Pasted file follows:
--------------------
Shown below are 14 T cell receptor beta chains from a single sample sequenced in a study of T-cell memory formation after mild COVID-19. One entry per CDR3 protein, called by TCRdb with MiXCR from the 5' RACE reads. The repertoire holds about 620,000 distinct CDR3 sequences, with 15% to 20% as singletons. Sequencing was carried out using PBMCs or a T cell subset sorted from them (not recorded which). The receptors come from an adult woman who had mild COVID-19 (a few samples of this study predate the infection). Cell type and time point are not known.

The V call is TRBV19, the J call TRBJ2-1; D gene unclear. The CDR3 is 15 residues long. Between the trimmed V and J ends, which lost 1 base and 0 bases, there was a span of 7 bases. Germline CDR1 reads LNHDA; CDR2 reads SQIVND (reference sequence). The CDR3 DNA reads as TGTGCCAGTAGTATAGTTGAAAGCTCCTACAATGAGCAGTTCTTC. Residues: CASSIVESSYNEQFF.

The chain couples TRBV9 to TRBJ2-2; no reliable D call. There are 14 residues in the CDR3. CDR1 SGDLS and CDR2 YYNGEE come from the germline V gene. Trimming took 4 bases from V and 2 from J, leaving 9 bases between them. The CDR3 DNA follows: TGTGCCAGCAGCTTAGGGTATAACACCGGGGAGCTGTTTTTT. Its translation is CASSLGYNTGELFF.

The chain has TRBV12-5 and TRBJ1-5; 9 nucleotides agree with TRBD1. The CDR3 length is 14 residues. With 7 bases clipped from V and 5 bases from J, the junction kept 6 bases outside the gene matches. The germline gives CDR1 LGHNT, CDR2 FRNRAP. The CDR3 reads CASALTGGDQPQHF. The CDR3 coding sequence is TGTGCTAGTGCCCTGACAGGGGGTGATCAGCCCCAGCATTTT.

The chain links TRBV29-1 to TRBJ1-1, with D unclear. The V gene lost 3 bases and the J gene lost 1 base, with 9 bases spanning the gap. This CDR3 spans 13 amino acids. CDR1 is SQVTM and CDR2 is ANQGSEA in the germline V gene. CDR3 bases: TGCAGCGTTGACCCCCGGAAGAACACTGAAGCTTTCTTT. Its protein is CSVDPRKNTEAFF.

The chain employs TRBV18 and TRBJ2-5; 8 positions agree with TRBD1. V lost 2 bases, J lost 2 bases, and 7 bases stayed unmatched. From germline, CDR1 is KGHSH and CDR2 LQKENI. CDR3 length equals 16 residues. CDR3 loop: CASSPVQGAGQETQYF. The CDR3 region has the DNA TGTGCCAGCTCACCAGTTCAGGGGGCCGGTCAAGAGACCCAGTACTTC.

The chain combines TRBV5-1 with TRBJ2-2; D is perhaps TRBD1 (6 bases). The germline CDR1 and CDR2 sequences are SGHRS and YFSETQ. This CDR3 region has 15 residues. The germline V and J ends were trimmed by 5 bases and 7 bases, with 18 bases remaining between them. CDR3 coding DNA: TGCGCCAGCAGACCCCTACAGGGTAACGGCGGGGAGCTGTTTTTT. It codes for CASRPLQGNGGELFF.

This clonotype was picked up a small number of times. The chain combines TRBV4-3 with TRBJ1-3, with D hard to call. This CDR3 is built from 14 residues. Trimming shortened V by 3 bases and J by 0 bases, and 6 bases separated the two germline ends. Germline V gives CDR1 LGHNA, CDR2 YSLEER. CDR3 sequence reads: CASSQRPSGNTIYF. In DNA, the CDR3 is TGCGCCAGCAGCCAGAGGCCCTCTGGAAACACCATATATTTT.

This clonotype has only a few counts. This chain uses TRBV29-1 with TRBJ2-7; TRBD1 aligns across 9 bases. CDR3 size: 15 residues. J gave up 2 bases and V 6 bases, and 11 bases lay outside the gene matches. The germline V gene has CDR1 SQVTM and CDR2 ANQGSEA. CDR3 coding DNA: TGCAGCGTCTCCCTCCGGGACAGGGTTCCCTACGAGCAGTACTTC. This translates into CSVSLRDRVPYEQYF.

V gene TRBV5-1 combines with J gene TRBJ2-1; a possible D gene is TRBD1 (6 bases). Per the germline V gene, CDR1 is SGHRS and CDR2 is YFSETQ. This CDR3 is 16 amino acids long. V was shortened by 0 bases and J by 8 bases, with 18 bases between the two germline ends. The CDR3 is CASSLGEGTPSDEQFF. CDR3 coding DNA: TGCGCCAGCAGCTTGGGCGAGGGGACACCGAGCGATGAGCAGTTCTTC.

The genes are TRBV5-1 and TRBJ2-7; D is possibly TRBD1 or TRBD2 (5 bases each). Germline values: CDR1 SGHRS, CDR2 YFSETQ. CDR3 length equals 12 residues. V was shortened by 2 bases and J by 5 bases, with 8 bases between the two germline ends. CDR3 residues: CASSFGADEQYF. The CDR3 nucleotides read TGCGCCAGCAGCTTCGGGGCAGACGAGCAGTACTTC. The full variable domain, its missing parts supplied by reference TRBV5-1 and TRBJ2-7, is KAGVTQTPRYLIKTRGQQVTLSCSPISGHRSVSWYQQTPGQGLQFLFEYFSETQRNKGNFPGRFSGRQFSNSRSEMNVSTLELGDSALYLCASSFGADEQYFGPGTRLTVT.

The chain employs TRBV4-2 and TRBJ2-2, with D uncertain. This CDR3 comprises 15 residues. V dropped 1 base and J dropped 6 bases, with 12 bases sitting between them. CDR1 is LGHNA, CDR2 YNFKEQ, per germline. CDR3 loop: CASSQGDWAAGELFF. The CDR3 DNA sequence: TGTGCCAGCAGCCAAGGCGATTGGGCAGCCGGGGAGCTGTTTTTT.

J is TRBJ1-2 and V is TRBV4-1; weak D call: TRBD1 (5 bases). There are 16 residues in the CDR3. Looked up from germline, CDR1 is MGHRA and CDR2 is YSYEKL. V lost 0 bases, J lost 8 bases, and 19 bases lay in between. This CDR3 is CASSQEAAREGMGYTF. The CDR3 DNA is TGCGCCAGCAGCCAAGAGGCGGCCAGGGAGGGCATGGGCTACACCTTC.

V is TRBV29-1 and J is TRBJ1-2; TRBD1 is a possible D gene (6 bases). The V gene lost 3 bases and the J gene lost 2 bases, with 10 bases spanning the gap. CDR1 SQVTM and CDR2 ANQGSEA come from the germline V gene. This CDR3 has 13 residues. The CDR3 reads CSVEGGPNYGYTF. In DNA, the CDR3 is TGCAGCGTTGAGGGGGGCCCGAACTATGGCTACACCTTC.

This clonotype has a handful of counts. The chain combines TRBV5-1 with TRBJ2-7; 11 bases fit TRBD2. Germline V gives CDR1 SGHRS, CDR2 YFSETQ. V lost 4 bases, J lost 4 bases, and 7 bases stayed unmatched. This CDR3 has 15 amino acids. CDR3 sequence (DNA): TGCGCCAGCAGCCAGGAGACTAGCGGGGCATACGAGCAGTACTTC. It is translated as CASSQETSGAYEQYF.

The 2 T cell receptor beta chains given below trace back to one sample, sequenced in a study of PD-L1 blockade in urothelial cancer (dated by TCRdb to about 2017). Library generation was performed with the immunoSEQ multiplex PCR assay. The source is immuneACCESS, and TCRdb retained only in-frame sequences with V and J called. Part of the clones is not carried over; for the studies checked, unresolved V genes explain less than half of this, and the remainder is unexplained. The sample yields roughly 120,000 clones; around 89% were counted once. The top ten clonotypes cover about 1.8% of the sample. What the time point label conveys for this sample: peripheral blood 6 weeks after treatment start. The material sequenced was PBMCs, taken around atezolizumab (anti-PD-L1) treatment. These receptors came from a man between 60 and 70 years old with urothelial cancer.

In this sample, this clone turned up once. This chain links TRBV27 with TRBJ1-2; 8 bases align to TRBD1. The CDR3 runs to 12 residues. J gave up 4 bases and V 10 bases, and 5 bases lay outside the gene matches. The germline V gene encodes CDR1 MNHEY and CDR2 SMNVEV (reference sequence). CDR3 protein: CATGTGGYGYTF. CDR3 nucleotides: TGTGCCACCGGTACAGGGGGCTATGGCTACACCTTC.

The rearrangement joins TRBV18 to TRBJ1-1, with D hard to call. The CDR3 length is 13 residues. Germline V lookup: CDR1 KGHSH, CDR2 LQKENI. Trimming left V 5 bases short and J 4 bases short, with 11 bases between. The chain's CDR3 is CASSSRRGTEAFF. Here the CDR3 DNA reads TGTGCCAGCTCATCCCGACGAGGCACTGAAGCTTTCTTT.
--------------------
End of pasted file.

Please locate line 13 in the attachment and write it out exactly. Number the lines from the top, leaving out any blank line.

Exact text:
J is TRBJ1-2 and V is TRBV4-1; weak D call: TRBD1 (5 bases). There are 16 residues in the CDR3. Looked up from germline, CDR1 is MGHRA and CDR2 is YSYEKL. V lost 0 bases, J lost 8 bases, and 19 bases lay in between. This CDR3 is CASSQEAAREGMGYTF. The CDR3 DNA is TGCGCCAGCAGCCAAGAGGCGGCCAGGGAGGGCATGGGCTACACCTTC.